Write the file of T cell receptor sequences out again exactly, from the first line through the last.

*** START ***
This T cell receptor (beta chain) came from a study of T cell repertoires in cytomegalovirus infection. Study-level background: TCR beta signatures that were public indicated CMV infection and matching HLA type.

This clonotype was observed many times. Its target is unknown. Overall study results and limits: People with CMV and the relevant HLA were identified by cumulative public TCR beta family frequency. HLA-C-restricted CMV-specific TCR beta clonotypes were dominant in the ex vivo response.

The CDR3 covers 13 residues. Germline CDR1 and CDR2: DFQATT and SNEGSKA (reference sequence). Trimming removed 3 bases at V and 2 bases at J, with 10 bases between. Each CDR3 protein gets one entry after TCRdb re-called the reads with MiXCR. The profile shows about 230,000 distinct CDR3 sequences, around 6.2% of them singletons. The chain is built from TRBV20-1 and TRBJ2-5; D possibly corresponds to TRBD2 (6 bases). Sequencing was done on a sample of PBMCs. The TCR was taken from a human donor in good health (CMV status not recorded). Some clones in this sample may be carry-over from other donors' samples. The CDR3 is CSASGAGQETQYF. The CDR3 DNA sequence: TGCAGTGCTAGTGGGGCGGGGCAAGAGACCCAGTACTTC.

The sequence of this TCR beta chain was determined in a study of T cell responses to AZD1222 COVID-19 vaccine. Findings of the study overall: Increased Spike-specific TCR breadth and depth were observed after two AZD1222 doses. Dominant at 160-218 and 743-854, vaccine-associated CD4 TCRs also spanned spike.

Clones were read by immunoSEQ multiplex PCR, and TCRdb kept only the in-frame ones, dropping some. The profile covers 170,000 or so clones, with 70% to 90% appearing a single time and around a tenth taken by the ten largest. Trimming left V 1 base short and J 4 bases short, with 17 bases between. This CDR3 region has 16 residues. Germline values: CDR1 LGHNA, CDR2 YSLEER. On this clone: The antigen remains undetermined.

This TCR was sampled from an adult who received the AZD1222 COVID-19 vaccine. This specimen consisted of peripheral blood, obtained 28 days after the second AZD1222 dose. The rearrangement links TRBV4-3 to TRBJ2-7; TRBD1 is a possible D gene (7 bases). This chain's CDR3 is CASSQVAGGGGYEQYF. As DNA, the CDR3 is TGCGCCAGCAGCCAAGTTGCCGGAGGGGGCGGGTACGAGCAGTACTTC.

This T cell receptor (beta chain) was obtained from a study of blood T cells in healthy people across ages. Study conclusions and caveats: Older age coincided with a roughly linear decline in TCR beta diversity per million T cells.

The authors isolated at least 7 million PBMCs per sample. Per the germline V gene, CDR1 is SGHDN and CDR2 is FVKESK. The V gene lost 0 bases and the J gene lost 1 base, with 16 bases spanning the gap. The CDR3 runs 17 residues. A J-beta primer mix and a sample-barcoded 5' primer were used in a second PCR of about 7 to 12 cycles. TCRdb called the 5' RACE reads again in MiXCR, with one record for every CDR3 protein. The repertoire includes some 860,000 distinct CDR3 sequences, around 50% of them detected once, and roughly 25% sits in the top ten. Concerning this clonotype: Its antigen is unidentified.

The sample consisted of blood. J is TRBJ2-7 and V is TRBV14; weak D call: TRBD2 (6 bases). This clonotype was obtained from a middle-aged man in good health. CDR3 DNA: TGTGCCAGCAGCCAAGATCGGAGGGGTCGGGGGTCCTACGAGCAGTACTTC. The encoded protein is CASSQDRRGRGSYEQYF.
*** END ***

This T cell receptor (beta chain) came from a study of T cell repertoires in cytomegalovirus infection. Study-level background: TCR beta signatures that were public indicated CMV infection and matching HLA type.

This clonotype was observed many times. Its target is unknown. Overall study results and limits: People with CMV and the relevant HLA were identified by cumulative public TCR beta family frequency. HLA-C-restricted CMV-specific TCR beta clonotypes were dominant in the ex vivo response.

The CDR3 covers 13 residues. Germline CDR1 and CDR2: DFQATT and SNEGSKA (reference sequence). Trimming removed 3 bases at V and 2 bases at J, with 10 bases between. Each CDR3 protein gets one entry after TCRdb re-called the reads with MiXCR. The profile shows about 230,000 distinct CDR3 sequences, around 6.2% of them singletons. The chain is built from TRBV20-1 and TRBJ2-5; D possibly corresponds to TRBD2 (6 bases). Sequencing was done on a sample of PBMCs. The TCR was taken from a human donor in good health (CMV status not recorded). Some clones in this sample may be carry-over from other donors' samples. The CDR3 is CSASGAGQETQYF. The CDR3 DNA sequence: TGCAGTGCTAGTGGGGCGGGGCAAGAGACCCAGTACTTC.

The sequence of this TCR beta chain was determined in a study of T cell responses to AZD1222 COVID-19 vaccine. Findings of the study overall: Increased Spike-specific TCR breadth and depth were observed after two AZD1222 doses. Dominant at 160-218 and 743-854, vaccine-associated CD4 TCRs also spanned spike.

Clones were read by immunoSEQ multiplex PCR, and TCRdb kept only the in-frame ones, dropping some. The profile covers 170,000 or so clones, with 70% to 90% appearing a single time and around a tenth taken by the ten largest. Trimming left V 1 base short and J 4 bases short, with 17 bases between. This CDR3 region has 16 residues. Germline values: CDR1 LGHNA, CDR2 YSLEER. On this clone: The antigen remains undetermined.

This TCR was sampled from an adult who received the AZD1222 COVID-19 vaccine. This specimen consisted of peripheral blood, obtained 28 days after the second AZD1222 dose. The rearrangement links TRBV4-3 to TRBJ2-7; TRBD1 is a possible D gene (7 bases). This chain's CDR3 is CASSQVAGGGGYEQYF. As DNA, the CDR3 is TGCGCCAGCAGCCAAGTTGCCGGAGGGGGCGGGTACGAGCAGTACTTC.

This T cell receptor (beta chain) was obtained from a study of blood T cells in healthy people across ages. Study conclusions and caveats: Older age coincided with a roughly linear decline in TCR beta diversity per million T cells.

The authors isolated at least 7 million PBMCs per sample. Per the germline V gene, CDR1 is SGHDN and CDR2 is FVKESK. The V gene lost 0 bases and the J gene lost 1 base, with 16 bases spanning the gap. The CDR3 runs 17 residues. A J-beta primer mix and a sample-barcoded 5' primer were used in a second PCR of about 7 to 12 cycles. TCRdb called the 5' RACE reads again in MiXCR, with one record for every CDR3 protein. The repertoire includes some 860,000 distinct CDR3 sequences, around 50% of them detected once, and roughly 25% sits in the top ten. Concerning this clonotype: Its antigen is unidentified.

The sample consisted of blood. J is TRBJ2-7 and V is TRBV14; weak D call: TRBD2 (6 bases). This clonotype was obtained from a middle-aged man in good health. CDR3 DNA: TGTGCCAGCAGCCAAGATCGGAGGGGTCGGGGGTCCTACGAGCAGTACTTC. The encoded protein is CASSQDRRGRGSYEQYF.